Crackdown on workplace bullies
Bosses will be told to take action against workplace bullies as the Government backs a crackdown.
Simply ordering a worker to do duties below their employment level, persistently criticising their work or allowing gossip to spread about them in the workplace are all likely to be slated as bullying.
New guidelines that define bullying and warn bosses on what action they need to take to counter bullying are about to be issued by the Ministry of Business, Innovation and Employment.
They have been welcomed by experts - who say if companies stamp out bullying they can save their businesses millions of dollars in otherwise lost productivity.
Professor Tim Bentley said almost one in five New Zealand workers have been victims of bullying. In the public sector the number, according to a Victoria University study, is more like one in three.
"A bullying culture has developed and become normalised," said Prof Bentley, director of the NZ Work Research Institute at AUT University and the lead researcher on the first major New Zealand study on workplace bullying in 2009.
He said in the UK conflict at work is estimated to cost about £1000 per working adult per year. In Australia, it is a multibillion-dollar issue and Prof Bentley says it is the same here.
"It's always been there - there always will be bullies. They are bullies in school and then they go into the workplace. What's increasing is our awareness."
He welcomed the new measures.
"The guidelines have been worth waiting for. The current legislation doesn't really deal with bullying at all."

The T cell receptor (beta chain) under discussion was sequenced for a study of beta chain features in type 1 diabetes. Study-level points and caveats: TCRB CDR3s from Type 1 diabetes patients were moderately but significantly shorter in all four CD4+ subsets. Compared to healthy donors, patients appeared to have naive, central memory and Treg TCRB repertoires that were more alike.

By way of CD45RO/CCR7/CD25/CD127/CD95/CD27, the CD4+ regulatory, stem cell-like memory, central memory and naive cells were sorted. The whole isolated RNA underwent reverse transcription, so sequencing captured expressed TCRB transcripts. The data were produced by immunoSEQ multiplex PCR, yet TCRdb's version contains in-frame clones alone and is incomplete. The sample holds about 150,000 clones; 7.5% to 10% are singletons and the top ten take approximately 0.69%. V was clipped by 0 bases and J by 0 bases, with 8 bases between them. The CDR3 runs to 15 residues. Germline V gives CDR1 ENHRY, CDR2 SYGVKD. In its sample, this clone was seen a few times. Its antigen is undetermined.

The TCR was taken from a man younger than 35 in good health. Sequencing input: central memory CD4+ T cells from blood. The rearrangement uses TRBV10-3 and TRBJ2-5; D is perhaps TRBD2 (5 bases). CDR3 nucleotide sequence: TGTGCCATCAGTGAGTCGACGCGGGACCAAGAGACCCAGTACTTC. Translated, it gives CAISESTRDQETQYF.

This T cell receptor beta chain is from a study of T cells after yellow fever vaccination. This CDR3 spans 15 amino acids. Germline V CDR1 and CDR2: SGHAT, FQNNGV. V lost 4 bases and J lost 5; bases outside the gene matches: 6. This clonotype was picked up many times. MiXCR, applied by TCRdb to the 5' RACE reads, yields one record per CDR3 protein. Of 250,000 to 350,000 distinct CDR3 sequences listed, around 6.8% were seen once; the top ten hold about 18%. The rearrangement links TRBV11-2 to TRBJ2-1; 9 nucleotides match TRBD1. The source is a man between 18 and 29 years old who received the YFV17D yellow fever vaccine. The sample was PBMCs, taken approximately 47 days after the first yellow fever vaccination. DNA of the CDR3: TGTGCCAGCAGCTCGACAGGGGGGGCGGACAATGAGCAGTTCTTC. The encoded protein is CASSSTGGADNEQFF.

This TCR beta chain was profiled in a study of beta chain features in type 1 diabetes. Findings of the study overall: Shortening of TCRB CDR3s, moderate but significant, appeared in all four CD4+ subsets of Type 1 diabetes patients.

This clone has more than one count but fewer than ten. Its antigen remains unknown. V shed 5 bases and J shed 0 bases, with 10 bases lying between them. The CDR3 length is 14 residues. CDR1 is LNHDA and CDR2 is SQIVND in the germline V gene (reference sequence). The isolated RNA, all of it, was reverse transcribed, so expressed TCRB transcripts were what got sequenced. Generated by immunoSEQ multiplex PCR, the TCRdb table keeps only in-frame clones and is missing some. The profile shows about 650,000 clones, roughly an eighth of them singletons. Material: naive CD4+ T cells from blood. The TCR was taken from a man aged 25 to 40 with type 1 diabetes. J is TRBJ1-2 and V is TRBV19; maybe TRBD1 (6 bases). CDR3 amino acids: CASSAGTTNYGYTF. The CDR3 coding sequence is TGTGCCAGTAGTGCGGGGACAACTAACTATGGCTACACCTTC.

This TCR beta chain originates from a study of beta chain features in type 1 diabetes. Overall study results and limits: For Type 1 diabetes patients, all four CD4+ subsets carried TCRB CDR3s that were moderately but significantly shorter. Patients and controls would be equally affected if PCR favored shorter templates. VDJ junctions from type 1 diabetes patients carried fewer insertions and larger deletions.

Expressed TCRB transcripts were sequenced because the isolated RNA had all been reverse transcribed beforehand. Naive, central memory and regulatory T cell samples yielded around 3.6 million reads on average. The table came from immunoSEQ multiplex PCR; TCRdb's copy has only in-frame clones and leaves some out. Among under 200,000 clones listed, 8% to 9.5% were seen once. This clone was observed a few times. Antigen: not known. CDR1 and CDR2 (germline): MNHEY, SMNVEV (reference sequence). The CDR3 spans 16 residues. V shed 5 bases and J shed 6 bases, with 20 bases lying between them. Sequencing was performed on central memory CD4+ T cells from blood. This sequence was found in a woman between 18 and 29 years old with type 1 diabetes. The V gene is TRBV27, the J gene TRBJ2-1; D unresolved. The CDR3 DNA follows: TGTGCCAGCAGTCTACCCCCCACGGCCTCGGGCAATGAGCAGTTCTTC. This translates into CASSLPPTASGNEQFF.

Recent cases taken to the Employment Relations Authority include a Dunedin woman truck driver who said she was bullied and harassed to the point where she felt she had to quit. She was awarded $63,000 in compensation.
A Christchurch bar worker was awarded $26,000 in compensation after being repeatedly harassed and bullied by her manager who was known for his "off-colour comments" and crude jokes.
She said she was micromanaged and when she complained about another staff member being harassed her role was changed from bar manager to cleaner.
A Masterton vet nurse claimed abusive and aggressive behaviour from her boss forced her to go on early maternity leave. Her claims included another staff member being asked to spy on her, being sent home early without pay and having her personal belongings confiscated. She was awarded $10,000 compensation.
Prof Bentley said the guidelines defined what bullying was, the causes of it and how organisations could prevent it.
"People don't understand what bullying is and what it isn't. It is hard to prevent something and create a healthy work culture if bullying and other types of ill treatment are going on unchallenged."
The guidelines would also outline the monetary cost to businesses.
"Bullying makes people leave and so you have to rehire and retrain."
- © Fairfax NZ News